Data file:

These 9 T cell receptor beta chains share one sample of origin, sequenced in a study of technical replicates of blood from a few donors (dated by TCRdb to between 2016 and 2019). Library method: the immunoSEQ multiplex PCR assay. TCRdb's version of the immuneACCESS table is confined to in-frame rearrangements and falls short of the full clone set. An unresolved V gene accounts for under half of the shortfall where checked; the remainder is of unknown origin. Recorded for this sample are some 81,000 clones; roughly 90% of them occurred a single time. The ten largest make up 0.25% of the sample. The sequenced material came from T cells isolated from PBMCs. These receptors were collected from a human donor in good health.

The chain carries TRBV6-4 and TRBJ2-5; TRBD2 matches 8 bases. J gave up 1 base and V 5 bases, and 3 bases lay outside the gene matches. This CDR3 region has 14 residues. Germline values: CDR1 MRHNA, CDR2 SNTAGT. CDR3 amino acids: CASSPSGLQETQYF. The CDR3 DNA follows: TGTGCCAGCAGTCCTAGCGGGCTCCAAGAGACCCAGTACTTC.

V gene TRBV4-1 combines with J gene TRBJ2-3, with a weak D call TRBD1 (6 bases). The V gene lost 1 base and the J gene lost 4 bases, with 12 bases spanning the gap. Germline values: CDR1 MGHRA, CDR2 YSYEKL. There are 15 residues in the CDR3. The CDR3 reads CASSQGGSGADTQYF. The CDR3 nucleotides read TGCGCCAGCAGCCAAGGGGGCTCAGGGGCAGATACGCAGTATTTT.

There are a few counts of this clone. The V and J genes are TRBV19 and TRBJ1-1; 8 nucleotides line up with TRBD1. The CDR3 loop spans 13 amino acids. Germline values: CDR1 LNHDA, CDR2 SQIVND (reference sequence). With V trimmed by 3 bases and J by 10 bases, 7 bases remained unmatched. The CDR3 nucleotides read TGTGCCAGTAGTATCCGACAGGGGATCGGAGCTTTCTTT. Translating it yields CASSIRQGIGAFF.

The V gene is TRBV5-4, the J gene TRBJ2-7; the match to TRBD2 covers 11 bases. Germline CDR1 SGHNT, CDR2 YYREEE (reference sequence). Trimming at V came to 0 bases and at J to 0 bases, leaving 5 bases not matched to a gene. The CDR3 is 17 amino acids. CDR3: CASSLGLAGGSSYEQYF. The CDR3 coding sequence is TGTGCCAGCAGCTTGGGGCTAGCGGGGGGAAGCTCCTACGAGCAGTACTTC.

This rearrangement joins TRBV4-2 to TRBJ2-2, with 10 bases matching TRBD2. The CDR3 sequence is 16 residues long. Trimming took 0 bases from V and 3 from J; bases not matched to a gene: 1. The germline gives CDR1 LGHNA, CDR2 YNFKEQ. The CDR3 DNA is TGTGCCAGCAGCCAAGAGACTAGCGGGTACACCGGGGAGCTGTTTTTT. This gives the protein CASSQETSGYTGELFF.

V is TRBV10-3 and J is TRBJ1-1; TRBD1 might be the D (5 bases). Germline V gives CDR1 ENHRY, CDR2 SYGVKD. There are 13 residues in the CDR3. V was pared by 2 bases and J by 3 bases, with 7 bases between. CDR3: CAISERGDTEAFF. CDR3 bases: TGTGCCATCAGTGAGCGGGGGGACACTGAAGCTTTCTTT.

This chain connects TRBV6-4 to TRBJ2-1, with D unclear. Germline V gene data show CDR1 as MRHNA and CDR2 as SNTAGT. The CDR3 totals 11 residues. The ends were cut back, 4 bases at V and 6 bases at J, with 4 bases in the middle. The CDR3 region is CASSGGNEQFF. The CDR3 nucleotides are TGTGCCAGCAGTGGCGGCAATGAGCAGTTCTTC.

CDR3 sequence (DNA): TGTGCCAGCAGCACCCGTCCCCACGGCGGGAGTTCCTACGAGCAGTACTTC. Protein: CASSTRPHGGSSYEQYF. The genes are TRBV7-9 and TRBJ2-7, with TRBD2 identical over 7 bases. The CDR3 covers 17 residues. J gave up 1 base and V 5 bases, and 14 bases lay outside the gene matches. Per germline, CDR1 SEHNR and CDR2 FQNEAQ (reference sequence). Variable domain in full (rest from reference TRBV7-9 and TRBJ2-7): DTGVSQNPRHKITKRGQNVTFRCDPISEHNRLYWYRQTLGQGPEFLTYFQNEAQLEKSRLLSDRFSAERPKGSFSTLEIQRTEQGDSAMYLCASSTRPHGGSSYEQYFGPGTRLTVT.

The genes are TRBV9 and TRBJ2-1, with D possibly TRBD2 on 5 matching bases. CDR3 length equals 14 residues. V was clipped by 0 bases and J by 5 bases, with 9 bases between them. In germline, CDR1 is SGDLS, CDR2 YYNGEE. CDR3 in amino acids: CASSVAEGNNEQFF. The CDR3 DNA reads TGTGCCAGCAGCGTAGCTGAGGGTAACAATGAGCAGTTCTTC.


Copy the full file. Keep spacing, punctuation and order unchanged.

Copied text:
These 9 T cell receptor beta chains share one sample of origin, sequenced in a study of technical replicates of blood from a few donors (dated by TCRdb to between 2016 and 2019). Library method: the immunoSEQ multiplex PCR assay. TCRdb's version of the immuneACCESS table is confined to in-frame rearrangements and falls short of the full clone set. An unresolved V gene accounts for under half of the shortfall where checked; the remainder is of unknown origin. Recorded for this sample are some 81,000 clones; roughly 90% of them occurred a single time. The ten largest make up 0.25% of the sample. The sequenced material came from T cells isolated from PBMCs. These receptors were collected from a human donor in good health.

The chain carries TRBV6-4 and TRBJ2-5; TRBD2 matches 8 bases. J gave up 1 base and V 5 bases, and 3 bases lay outside the gene matches. This CDR3 region has 14 residues. Germline values: CDR1 MRHNA, CDR2 SNTAGT. CDR3 amino acids: CASSPSGLQETQYF. The CDR3 DNA follows: TGTGCCAGCAGTCCTAGCGGGCTCCAAGAGACCCAGTACTTC.

V gene TRBV4-1 combines with J gene TRBJ2-3, with a weak D call TRBD1 (6 bases). The V gene lost 1 base and the J gene lost 4 bases, with 12 bases spanning the gap. Germline values: CDR1 MGHRA, CDR2 YSYEKL. There are 15 residues in the CDR3. The CDR3 reads CASSQGGSGADTQYF. The CDR3 nucleotides read TGCGCCAGCAGCCAAGGGGGCTCAGGGGCAGATACGCAGTATTTT.

There are a few counts of this clone. The V and J genes are TRBV19 and TRBJ1-1; 8 nucleotides line up with TRBD1. The CDR3 loop spans 13 amino acids. Germline values: CDR1 LNHDA, CDR2 SQIVND (reference sequence). With V trimmed by 3 bases and J by 10 bases, 7 bases remained unmatched. The CDR3 nucleotides read TGTGCCAGTAGTATCCGACAGGGGATCGGAGCTTTCTTT. Translating it yields CASSIRQGIGAFF.

The V gene is TRBV5-4, the J gene TRBJ2-7; the match to TRBD2 covers 11 bases. Germline CDR1 SGHNT, CDR2 YYREEE (reference sequence). Trimming at V came to 0 bases and at J to 0 bases, leaving 5 bases not matched to a gene. The CDR3 is 17 amino acids. CDR3: CASSLGLAGGSSYEQYF. The CDR3 coding sequence is TGTGCCAGCAGCTTGGGGCTAGCGGGGGGAAGCTCCTACGAGCAGTACTTC.

This rearrangement joins TRBV4-2 to TRBJ2-2, with 10 bases matching TRBD2. The CDR3 sequence is 16 residues long. Trimming took 0 bases from V and 3 from J; bases not matched to a gene: 1. The germline gives CDR1 LGHNA, CDR2 YNFKEQ. The CDR3 DNA is TGTGCCAGCAGCCAAGAGACTAGCGGGTACACCGGGGAGCTGTTTTTT. This gives the protein CASSQETSGYTGELFF.

V is TRBV10-3 and J is TRBJ1-1; TRBD1 might be the D (5 bases). Germline V gives CDR1 ENHRY, CDR2 SYGVKD. There are 13 residues in the CDR3. V was pared by 2 bases and J by 3 bases, with 7 bases between. CDR3: CAISERGDTEAFF. CDR3 bases: TGTGCCATCAGTGAGCGGGGGGACACTGAAGCTTTCTTT.

This chain connects TRBV6-4 to TRBJ2-1, with D unclear. Germline V gene data show CDR1 as MRHNA and CDR2 as SNTAGT. The CDR3 totals 11 residues. The ends were cut back, 4 bases at V and 6 bases at J, with 4 bases in the middle. The CDR3 region is CASSGGNEQFF. The CDR3 nucleotides are TGTGCCAGCAGTGGCGGCAATGAGCAGTTCTTC.

CDR3 sequence (DNA): TGTGCCAGCAGCACCCGTCCCCACGGCGGGAGTTCCTACGAGCAGTACTTC. Protein: CASSTRPHGGSSYEQYF. The genes are TRBV7-9 and TRBJ2-7, with TRBD2 identical over 7 bases. The CDR3 covers 17 residues. J gave up 1 base and V 5 bases, and 14 bases lay outside the gene matches. Per germline, CDR1 SEHNR and CDR2 FQNEAQ (reference sequence). Variable domain in full (rest from reference TRBV7-9 and TRBJ2-7): DTGVSQNPRHKITKRGQNVTFRCDPISEHNRLYWYRQTLGQGPEFLTYFQNEAQLEKSRLLSDRFSAERPKGSFSTLEIQRTEQGDSAMYLCASSTRPHGGSSYEQYFGPGTRLTVT.

The genes are TRBV9 and TRBJ2-1, with D possibly TRBD2 on 5 matching bases. CDR3 length equals 14 residues. V was clipped by 0 bases and J by 5 bases, with 9 bases between them. In germline, CDR1 is SGDLS, CDR2 YYNGEE. CDR3 in amino acids: CASSVAEGNNEQFF. The CDR3 DNA reads TGTGCCAGCAGCGTAGCTGAGGGTAACAATGAGCAGTTCTTC.